Recent study conducted by The Dartmouth Institute found that one in six Medicare patients is readmitted to the hospital within 30 days after being discharged. And more than half do not see their doctor within two weeks after leaving the hospital.
The researchers analyzed the hospital records of 10.7 million Medicare patients and found, “widespread and systematic failures in coordinating care for patients after they leave the hospital,” said David C. Goodman, M.D., M.S., lead author and co-principal investigator for the Dartmouth Atlas Project. “Irrespective of the cause, unnecessary hospital readmissions lead to more tests and treatments, more time away from home and family, and higher health care costs.”
According to CMS the costs associated with avoidable readmissions exceed $17 billion a year. To combat this, Medicare will begin implementing plans in 2013 to reduce these costs by imposing penalties on hospitals with excessive readmission numbers. The penalties are based on the hospital’s total Medicare billings and will start at one percent in 2013, then increase to two percent in 2014, and three percent in 2015. “The need to develop more efficient systems of care that include discharge planning and care coordination is clear,” said Elliott S. Fisher, M.D., M.P.H., report author and co-principal investigator of the Dartmouth Atlas Project. When confronted with the threat of considerable financial risk, Medicare hopes hospitals will take the steps necessary to improve their systems of care and reduce readmissions.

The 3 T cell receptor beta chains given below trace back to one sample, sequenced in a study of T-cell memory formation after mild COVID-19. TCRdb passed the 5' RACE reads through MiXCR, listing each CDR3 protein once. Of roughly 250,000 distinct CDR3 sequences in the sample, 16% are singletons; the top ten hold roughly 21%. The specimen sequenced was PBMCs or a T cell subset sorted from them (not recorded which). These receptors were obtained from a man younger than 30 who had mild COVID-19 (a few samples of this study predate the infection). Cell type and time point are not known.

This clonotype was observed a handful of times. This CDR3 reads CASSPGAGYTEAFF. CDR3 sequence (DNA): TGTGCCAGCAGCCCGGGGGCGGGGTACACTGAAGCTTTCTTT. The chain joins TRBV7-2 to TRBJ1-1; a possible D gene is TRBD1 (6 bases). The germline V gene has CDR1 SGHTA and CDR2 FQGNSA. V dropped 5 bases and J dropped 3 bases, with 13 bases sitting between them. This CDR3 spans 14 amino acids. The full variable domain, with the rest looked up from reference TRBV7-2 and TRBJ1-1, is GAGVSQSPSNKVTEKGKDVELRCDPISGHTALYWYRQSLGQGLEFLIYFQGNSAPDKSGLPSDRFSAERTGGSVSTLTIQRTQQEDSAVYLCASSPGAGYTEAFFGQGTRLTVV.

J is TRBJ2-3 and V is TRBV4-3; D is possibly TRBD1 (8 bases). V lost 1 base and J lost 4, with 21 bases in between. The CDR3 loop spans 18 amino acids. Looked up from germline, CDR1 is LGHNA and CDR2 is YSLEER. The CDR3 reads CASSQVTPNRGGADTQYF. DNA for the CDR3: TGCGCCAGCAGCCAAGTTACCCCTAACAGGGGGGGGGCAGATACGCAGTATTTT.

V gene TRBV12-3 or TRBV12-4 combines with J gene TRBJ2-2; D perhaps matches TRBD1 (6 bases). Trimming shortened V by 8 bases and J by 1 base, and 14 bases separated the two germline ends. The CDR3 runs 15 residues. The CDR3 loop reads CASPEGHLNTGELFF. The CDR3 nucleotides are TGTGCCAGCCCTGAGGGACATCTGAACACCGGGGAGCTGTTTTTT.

Top 5 reasons for patient readmissions:
In a companion piece to this study Dartmouth published Care About Your Care, which lists some of the reasons patients are readmitted. The top five:
- Patients may not fully understanding what’s wrong with them
- Patients may be confused over which medications to take and when
- Hospitals don’t provide patients or doctors with important information or test results
- Patients do not schedule a follow up appointment with their doctor
- Family members lack proper knowledge to provide adequate